look at the current renditions of virtual private network
technology and where it is heading in terms of functionality
and plug-ins. by Dr Seamus Phan
we think about virtual private networks (VPNs), we tend
to look at it from a technology standpoint, without
putting it in context for business scenarios. Therefore,
it may be difficult to design a VPN that caters to every
perimeter, gateway, application, and user, while still
providing the full security that businesses demand.
Still, there are specific recommendations and technologies
we can use to secure and empower our users and networks
VPNs can come in the form of software, which most of
us are familiar with and must be installed on vendor-certified
hardware and industrial-strength hardened operating
systems. They are also available as "appliances",
which are basically VPN software and operating systems
pre-installed by the vendors on small (or not so small)
form factor computers.
SSL and IPSec side by side
Traditional VPNs utilize IPSec for encryption, where
IP packets are encrypted between hosts or between clients
and hosts. Because of the encryption required at the
packet level, issues such as shared key management and
hardware acceleration have to be considered for a successful
and efficient VPN installation.
Another method of VPN implementation uses SSL (secure
sockets layer) for the encryption of http (hypertext
transport protocol) packets, and can therefore work
with any Web browser client. The flip side of using
SSL, despite its widespread compatibility, is the limitation
of the http itself in handling more modern applications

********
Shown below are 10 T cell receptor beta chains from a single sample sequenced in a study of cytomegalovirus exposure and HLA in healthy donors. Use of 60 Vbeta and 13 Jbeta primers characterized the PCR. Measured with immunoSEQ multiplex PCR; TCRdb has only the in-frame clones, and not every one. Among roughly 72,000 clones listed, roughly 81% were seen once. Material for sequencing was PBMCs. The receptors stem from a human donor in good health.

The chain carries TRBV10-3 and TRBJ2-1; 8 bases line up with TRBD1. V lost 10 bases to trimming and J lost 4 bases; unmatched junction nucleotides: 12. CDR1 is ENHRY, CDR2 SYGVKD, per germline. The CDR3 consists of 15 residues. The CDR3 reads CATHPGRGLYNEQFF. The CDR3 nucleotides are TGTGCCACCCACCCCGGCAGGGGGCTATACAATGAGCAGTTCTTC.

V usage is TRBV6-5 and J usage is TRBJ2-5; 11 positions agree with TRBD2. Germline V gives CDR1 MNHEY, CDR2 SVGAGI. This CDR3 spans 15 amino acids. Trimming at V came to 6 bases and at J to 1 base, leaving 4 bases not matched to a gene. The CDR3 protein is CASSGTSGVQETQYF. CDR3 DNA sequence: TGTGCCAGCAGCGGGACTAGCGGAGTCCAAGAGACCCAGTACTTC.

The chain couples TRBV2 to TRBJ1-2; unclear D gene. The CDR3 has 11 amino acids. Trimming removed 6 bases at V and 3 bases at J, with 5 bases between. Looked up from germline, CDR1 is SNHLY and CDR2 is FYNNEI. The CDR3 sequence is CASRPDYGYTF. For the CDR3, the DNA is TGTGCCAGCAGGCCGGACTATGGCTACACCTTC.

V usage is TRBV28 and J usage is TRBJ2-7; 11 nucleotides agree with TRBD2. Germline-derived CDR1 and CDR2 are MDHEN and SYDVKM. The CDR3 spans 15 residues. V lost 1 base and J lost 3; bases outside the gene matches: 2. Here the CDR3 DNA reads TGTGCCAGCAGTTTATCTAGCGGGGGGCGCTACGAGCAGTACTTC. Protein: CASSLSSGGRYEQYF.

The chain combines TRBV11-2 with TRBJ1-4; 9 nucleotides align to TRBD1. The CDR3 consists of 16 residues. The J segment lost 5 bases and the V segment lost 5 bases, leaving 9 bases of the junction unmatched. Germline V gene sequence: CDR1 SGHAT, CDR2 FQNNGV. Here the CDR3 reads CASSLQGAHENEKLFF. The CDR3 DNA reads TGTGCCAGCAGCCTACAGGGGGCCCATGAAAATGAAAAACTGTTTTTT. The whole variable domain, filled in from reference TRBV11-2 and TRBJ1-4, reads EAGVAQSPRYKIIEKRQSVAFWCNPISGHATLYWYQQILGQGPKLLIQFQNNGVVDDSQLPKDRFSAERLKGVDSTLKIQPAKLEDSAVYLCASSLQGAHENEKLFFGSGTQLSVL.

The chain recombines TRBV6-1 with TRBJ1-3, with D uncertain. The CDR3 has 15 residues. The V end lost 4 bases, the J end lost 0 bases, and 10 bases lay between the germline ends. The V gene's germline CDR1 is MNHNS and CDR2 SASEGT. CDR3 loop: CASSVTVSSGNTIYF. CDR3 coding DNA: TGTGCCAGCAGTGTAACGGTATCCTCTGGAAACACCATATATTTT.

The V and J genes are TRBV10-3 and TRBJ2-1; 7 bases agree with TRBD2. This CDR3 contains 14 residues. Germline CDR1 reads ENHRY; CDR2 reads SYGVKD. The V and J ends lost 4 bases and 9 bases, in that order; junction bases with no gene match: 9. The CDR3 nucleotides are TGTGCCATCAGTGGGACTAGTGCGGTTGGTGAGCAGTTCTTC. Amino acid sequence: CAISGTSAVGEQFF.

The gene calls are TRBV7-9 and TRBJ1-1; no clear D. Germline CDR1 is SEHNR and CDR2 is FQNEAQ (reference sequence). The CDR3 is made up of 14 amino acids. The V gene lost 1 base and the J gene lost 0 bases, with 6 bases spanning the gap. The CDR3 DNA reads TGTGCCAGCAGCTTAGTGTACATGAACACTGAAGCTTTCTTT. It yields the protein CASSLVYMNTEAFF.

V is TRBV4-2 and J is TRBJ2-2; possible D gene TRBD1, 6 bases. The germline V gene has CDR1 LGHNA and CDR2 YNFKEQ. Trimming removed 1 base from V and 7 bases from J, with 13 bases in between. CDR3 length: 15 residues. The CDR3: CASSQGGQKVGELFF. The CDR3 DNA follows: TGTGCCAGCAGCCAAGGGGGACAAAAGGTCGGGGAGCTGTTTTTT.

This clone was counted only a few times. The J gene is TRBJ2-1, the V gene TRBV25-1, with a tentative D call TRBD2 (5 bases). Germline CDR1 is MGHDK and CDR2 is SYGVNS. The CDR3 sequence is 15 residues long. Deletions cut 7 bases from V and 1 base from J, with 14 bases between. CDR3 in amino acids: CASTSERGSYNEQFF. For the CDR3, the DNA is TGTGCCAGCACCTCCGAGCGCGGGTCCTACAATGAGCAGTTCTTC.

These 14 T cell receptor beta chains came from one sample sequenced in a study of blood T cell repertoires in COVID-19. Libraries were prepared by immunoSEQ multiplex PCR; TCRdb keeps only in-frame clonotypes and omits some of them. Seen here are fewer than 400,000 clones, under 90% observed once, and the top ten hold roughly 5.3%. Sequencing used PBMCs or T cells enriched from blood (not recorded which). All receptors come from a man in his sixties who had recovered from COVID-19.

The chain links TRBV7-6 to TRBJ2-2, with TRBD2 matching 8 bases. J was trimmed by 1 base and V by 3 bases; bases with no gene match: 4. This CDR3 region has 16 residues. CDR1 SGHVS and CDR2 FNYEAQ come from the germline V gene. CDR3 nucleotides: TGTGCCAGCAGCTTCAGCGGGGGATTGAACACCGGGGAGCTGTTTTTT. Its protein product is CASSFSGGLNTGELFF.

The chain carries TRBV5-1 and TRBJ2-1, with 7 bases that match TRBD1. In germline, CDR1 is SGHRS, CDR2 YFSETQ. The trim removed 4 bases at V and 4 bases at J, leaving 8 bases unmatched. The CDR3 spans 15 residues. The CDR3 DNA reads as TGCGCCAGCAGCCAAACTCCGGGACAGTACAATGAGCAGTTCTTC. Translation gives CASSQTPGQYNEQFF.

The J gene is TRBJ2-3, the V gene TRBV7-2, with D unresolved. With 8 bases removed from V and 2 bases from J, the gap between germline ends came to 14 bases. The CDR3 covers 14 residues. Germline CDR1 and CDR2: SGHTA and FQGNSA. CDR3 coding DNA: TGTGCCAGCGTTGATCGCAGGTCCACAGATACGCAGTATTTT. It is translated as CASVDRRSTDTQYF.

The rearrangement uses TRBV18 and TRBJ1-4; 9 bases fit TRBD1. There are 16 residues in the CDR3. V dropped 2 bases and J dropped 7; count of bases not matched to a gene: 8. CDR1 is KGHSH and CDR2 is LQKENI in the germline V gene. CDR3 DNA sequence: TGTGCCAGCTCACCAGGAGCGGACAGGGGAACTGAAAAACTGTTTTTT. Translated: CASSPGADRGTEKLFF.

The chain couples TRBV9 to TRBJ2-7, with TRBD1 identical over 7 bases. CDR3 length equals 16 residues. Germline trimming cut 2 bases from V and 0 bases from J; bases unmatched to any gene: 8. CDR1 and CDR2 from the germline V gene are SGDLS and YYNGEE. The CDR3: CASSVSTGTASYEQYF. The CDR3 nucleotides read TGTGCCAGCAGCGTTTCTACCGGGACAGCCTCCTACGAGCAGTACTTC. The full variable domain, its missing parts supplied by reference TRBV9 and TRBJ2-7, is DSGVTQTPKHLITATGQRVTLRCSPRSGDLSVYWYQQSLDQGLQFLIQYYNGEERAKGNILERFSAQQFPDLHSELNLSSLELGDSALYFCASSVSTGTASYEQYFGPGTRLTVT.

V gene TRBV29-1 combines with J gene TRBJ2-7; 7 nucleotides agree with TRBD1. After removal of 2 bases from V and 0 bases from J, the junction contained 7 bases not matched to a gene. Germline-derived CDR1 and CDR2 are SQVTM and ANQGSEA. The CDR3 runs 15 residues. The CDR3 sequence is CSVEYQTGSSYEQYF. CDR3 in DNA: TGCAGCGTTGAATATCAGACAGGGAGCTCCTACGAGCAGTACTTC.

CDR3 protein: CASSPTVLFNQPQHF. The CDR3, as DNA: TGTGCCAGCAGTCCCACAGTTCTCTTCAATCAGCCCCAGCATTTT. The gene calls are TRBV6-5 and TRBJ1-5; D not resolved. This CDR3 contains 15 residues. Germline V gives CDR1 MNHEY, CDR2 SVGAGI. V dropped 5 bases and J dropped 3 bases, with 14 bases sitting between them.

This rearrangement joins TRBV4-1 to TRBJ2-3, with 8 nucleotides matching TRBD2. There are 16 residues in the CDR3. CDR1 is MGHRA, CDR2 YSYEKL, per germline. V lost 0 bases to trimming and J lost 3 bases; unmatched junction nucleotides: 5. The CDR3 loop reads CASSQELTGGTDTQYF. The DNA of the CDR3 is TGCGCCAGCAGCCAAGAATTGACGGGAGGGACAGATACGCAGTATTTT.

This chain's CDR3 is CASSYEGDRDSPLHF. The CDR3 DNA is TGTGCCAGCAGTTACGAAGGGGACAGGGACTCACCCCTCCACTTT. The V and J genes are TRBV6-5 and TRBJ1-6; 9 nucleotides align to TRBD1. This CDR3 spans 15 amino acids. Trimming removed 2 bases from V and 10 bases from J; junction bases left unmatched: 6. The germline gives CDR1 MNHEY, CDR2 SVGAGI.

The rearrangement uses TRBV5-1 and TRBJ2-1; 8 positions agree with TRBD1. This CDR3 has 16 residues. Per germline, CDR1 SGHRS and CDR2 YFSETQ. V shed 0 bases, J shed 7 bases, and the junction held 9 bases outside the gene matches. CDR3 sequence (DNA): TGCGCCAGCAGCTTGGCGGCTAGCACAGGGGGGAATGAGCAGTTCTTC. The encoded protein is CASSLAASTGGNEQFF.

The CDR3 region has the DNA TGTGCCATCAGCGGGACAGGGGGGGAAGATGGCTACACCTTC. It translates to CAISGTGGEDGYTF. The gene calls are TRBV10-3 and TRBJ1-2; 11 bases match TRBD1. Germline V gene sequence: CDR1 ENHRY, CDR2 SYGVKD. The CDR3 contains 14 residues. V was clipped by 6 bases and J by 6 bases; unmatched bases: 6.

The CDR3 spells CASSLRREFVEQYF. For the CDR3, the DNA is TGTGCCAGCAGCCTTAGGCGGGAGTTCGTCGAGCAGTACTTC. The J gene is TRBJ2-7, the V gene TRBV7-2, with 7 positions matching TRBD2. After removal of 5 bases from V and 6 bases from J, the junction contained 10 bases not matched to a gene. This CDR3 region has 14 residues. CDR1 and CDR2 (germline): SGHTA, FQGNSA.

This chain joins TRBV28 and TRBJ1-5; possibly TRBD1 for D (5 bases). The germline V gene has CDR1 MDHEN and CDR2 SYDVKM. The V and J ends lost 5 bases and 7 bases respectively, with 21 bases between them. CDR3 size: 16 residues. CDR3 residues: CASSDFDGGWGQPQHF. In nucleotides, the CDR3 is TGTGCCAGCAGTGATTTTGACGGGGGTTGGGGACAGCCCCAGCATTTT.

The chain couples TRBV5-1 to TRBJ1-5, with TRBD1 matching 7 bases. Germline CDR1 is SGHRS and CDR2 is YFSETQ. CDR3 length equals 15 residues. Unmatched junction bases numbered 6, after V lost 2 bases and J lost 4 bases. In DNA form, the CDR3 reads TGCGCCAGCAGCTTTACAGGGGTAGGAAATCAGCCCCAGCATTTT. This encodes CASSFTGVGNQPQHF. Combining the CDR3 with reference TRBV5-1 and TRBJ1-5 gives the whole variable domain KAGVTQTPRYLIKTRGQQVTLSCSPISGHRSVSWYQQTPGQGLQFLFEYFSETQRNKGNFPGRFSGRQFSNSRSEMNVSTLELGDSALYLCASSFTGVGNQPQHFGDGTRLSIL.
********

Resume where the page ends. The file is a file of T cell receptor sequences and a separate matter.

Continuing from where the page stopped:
such as peer-to-peer (P2P) file sharing and other data
There are some VPN technologies which not only encrypt
TCP packets using SSL, but also UDP packets as well
as an all-inclusive data communication encryption mechanism.
Some of these technologies also allow a full audit trail
of users by encrypting all data mapped to specific users'
identity and usage.
If you are purchasing a VPN solution, especially for
branch offices and remote access users, you should ensure
that the solution is compatible with NAT and private
IP environments as some dated implementations may not
work well with such environments.
For a Windows-centric network, you may consider the
Layer 2 Tunneling Protocol (L2TP), an adaptation of
Microsoft's older Point-to-Point Tunneling Protocol
(PPTP) and Cisco's Layer 2 Forwarding (L2F) protocol.
If however, you are using a mixed environment, you can
consider running L2TP over IPSec, or simply standardize
on one of these protocols. Although some VPN solutions
do provide both IPSec and L2TP/PPTP compliance, it is
unwise to try and suit everyone's preferences. It is
a good practice to standardize for the entire enterprise
network, and to conform all users to a single operating
The MPLS alternative
Multiprotocol Label Switching, or MPLS (www.mplsforum.org),
is an alternative to IPSec-based VPN technology.
It is a Layer 2 independent switching technology that
uses Layer 3 to provide Layer 2 services. MPLS is Layer
2 independent since it works on frame and cell-based
networks, with Layer 3 functions for IP routing. Like
IP-VPNs, it provides a virtual circuit through the network.
Unlike traditional IP-VPNs however, MPLS VPNs provide
the same security as Layer 2 circuits, without the use
or need for encryption. IP-VPNs require IP addresses
for forwarding and receiving data, and therefore require
private and public IP address management. With MPLS
VPNs, IP addresses are not used for forwarding data
on the MPLS network and so the addresses are private.
As the name Label Switching implies, all packets have
encoded labels that are attached by the Provider Edge
(PE) routers. Unlike IP-VPNs, MPLS VPN infrastructure
does require the provisioning of the service by a service